Empire State Building Goes LED 0

The Empire State Building, known for its ever-changing iconic lights that mark NYC’s skyline, is transitioning to LEDs as the next step in its $550 million energy efficiency retrofit.

Philips (NYSE: PHG) is supplying the LEDs and is working with building management on a state-of-the-art lighting system that allows the building’s façade and mast to change lighting scenes in real-time and highlight the building’s architectural details.

It will also make it much easier to change the lighting scenes. Today, it takes a team taking several hours to change the color palette of nearly 400 fixtures, and they have 10 colors to choose from.

Under the new computerized system, staff will be able to customize lights from a palette of over 16 million colors, including hard-to-achieve pastels, in virtually limitless combinations.

Philips Color Kinetics LED lighting technology also makes it possible to control and focus the light exactly where and how the effect is desired. Ripple, cross-fade, particle and burst effects, previously not possible, can be easily automated to create unique lighting designs.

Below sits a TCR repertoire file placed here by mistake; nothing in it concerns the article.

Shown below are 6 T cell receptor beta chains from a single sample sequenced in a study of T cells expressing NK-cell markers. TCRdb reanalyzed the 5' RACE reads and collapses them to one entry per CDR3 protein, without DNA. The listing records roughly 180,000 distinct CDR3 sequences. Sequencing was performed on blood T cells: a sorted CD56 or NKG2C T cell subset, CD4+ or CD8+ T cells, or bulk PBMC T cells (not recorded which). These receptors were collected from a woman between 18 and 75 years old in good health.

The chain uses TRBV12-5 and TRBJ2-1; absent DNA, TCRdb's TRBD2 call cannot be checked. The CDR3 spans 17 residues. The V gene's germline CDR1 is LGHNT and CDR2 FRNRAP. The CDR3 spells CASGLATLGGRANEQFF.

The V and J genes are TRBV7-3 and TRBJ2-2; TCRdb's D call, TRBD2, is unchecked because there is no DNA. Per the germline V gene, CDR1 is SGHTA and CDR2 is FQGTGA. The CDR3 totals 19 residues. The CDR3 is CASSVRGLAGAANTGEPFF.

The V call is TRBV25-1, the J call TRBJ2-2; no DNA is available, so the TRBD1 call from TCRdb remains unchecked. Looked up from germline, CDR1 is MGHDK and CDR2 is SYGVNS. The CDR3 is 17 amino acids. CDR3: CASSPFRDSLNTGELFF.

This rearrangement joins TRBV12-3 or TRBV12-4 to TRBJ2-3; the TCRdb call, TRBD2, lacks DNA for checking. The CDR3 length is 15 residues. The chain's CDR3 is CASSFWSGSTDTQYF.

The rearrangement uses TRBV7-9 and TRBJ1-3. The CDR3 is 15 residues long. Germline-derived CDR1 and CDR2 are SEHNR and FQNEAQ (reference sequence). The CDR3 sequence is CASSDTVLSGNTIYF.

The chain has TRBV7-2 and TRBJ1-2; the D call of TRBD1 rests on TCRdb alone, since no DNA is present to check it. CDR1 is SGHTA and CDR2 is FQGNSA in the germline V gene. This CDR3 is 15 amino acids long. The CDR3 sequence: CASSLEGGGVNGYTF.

Staff will be able to minimize light spill, ensuring that light is focused on the façade and mast, while providing enough light to allow the building to be seen from anywhere in New York City. This feature not only respects the night sky, but the building’s neighbors as well.

The 2.85 million-square-foot Empire State Building is both LEED-Gold Certified for Existing Buildings and Energy Star Certified and its $550 million energy retrofit was initiated by the Clinton Climate Initiative, Johnson Controls, Jones Lang LaSalle and the Rocky Mountain Institute.

The retrofit will reduce energy use by more than 38% and save the building over $4.4 million a year.

Besides refurbishing the building’s 6500 windows, all 68 elevators are modernized, making them 30% more efficient and able to send excess energy back to the building’s grid. Among the many other energy upgrades, energy management systems are every floor so that tenants can control their energy use.

The Empire State Building Company also bought carbon offsets totalling 55 million kilowatt hours a year of wind energy, making it carbon neutral.

Original Article on SustainableBusiness.com

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